Maybe Chris Carter didn't play as well as I initially thought he did.
Maybe Charlie Batch played better than I remembered.
Everything's always better on the second viewing, and in doing that, I found a few more things I didn't quite pick up on right away. I'm sure there are things I still missed, so give it a read, make a few comments of your own.
- Good power, smash-mouth, strong-sounding cliche football on the second play. Dwyer goes for eight behind DeCastro behind Will Johnson, all linemen got a block, pads cracked loudly.
- Too bad Rainey fumbled and nearly got decapitated, that was a slick end-around. TE Heath Miller was used as a fullback, essentially lead-blocking from the right side slot out left. Dwyer got the fake handoff and saved the play from being blown up in the hole. Rainey's speed got him outside for nine until he lost control of the ball, came up a bit high and got drilled. I'm curious if he remembered that all that well today.
- On Roethlisberger's interception, it looked like Roethlisberger decided at the last second to try to hit Brown on the deeper out pattern, instead of Will Johnson, who ran the shallow route. He got it caught in the middle, and hit no one but Bethea.
- Antonio Brown scored from 57 yards out on an amazing catch-and-run on third down. He's down inside the five if not for Baron Batch, who came trucking down the middle of the field after Brown cut back to the inside. He had Bethea targeted, shoved him into Tom Zbikowski, who tripped, both of them fell down...and Brown flipped over the goal line. Great run by Brown, great learning by Batch, who'd say later running backs coach Kirby Wilson harps on the running backs getting down field to block. Perfect example of why on that play.
- In the age of "When In Doubt, Send a Message to Defensive Players," Larry Foote should expect a fine for his forearm-to-head shot on Austin Collie. It wasn't malicious, it wasn't even really intentional, but it was careless, and that's what is getting defensive players fined more than anything else. Foote broke down to deliver a hit to Collie's body, but he pulled up and hit him with his forearm/shoulderish area.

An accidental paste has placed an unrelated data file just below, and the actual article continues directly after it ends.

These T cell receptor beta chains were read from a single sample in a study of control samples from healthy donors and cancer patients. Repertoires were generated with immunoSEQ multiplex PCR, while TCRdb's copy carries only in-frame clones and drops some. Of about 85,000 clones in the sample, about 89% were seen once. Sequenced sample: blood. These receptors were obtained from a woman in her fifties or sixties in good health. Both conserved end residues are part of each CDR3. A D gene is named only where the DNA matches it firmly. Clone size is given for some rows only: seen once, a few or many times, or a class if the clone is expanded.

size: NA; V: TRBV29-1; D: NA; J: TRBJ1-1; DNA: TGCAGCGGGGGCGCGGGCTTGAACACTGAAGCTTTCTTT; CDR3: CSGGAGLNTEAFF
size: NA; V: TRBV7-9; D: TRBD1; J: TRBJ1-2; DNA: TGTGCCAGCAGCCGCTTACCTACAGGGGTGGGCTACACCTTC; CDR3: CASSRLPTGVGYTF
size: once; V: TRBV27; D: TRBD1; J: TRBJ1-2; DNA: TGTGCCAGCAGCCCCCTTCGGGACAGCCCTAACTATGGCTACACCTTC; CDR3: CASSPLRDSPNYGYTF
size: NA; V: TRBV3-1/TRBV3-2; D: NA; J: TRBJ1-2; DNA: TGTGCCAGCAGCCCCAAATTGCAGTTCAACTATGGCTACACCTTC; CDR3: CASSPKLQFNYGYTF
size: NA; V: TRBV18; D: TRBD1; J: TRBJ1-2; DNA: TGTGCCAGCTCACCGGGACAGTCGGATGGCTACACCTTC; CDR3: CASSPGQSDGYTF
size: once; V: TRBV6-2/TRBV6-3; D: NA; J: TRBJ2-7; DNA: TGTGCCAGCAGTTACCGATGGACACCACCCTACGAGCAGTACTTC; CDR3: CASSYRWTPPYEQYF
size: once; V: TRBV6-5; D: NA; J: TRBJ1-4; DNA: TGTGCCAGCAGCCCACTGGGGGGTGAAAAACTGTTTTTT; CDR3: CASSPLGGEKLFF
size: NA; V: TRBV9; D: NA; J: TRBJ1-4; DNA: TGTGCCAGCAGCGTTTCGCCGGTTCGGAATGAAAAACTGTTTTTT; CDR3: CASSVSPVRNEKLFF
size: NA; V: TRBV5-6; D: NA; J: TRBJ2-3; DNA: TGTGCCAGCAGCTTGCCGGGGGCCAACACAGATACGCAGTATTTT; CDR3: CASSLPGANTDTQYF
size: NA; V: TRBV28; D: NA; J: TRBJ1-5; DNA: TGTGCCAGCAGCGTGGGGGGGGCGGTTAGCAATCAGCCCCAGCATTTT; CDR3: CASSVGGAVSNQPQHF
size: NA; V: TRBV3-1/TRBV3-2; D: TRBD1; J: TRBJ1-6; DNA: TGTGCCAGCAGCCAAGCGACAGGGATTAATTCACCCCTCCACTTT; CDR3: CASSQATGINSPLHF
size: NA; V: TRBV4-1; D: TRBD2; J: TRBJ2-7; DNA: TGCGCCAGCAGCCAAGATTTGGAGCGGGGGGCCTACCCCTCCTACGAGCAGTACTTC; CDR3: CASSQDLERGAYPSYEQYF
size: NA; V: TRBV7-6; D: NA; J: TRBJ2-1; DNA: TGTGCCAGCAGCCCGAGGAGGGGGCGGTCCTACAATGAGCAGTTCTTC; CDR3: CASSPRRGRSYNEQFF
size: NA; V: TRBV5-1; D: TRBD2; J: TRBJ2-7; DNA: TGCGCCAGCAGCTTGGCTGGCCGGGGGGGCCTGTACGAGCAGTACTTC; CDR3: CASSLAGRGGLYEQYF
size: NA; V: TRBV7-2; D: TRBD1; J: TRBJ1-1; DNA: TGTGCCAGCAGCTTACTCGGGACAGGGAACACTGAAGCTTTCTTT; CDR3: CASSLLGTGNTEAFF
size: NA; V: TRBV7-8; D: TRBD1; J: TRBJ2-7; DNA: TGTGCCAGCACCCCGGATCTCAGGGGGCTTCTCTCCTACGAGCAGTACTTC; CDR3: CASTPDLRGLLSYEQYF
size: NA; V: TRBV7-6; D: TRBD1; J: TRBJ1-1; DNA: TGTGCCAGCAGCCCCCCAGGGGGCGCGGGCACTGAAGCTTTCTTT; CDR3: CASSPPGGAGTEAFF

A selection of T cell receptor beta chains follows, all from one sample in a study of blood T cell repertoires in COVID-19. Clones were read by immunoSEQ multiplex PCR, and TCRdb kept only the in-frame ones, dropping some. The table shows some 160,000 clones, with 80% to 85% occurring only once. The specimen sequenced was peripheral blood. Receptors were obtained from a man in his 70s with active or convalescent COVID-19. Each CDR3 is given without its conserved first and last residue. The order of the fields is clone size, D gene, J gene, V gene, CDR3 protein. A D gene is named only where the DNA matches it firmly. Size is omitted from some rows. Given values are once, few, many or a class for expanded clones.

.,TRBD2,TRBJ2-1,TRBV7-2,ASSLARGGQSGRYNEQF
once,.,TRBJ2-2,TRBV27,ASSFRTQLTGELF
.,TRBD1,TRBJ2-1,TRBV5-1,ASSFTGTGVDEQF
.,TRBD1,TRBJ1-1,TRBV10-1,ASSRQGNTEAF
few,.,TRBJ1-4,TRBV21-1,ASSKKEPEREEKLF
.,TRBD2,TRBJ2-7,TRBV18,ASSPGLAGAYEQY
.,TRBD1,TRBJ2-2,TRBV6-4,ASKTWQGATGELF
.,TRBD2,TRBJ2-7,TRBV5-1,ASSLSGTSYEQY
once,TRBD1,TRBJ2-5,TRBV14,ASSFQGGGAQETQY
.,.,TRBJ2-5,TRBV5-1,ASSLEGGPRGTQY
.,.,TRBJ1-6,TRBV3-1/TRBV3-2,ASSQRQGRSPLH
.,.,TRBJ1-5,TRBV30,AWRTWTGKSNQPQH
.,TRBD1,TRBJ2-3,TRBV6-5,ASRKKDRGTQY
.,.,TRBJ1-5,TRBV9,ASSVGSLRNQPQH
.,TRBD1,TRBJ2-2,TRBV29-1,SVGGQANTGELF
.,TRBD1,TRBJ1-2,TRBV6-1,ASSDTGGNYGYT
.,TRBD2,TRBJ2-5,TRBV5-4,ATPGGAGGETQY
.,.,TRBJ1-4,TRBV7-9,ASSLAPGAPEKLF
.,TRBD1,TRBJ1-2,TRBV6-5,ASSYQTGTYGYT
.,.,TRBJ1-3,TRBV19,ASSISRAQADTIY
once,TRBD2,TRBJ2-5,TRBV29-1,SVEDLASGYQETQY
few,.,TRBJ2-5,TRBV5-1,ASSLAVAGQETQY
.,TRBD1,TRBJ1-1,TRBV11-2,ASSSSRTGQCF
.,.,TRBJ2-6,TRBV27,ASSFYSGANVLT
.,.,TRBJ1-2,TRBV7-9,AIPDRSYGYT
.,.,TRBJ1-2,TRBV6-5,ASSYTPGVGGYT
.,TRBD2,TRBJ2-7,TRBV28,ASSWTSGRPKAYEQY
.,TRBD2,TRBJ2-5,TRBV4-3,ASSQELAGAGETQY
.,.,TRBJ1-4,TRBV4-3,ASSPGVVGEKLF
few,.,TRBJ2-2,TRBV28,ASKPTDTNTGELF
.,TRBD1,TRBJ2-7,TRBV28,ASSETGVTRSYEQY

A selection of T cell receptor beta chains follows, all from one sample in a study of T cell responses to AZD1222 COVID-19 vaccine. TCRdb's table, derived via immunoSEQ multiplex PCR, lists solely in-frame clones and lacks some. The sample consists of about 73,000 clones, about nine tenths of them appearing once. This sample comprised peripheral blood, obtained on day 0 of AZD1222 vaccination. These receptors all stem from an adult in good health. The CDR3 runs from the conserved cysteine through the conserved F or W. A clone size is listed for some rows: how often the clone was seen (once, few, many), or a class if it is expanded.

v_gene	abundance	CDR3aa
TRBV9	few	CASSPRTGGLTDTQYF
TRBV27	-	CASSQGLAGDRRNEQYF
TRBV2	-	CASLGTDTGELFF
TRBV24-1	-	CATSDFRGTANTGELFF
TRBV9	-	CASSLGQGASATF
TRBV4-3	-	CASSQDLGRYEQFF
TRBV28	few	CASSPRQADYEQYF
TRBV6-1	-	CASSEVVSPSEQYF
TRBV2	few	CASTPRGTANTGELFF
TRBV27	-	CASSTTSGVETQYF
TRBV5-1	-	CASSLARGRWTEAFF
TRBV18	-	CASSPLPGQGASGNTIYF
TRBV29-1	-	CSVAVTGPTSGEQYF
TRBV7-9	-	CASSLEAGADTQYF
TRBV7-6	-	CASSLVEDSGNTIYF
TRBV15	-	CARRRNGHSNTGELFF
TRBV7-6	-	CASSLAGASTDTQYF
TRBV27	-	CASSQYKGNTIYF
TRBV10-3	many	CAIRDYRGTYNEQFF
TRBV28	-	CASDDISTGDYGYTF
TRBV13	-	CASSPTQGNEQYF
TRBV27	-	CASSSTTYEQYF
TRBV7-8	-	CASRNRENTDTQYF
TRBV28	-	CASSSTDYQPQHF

- Not to rag on the defense, a unit that played very well in the first few series of the game, but upon the re-watch, Chris Carter really did not make much of an impact. I thought he did something in this game, but early on, zip. Got away with a holding call on Reggie Wayne, got swallowed up by tackles and tight ends alike, didn't really get to the passer.
- We may not like Larry Foote in passing situations, but he really is a good run-defending linebacker. Great play on a fire blitz to move the back away from the intended hole. He gets wrapped up by Ziggy Hood and Ryan Clark puts him on the ground much like a combo shot in pool.
- Easiest pick Ike Taylor ever made. And basically the last mistake Luck will make the rest of the game. After that he really played well.
- The first four plays of Mike Adams' night weren't all that bad. He even made a good block on Dwyer's big run. Then he gave up a hurry, forcing Charlie Batch to run hard to his right, which looked painful. The Steelers punted and the wheels fell off Adams. First down, got shoved a good three yards backward, running play blown up for a loss of four. Second down, with TE Leonard Pope to his left, Adams gets into his pass blocking set, scans over at who needs help, LG Ramon Foster (who moved from right tackle earlier in the game) or Pope. Adams continues dropping back...continues dropping back...the defender is all but past Pope now, and Adams vainly rushes over to nearly hit the defender before he gets to Charlie Batch. Adams is now clearly in the head of Foster, who leaves his man to help Adams, allowing his man to take a free shot at Batch.
- After the half, it's Kelvin Beachum's turn. We'll leave that alone.
- David Gilreath got a different message than Adams and Beachum did before this game. He came to make plays, and plays he made.
- I love how aggressive the 3s played in the third and fourth quarter. Sure, you can see a bit of difference in ability, but they were put in positions to succeed or fail. Makes it easier to see who has the ability and who doesn't.
- Both Charlie Batch and Jerrod Johnson played well in this game. I'd give the nod to Johnson just because of how composed he was during the 4-minute drill, but not much to knock either of them for. Until Buffalo, it'll be interesting to see how that plays out.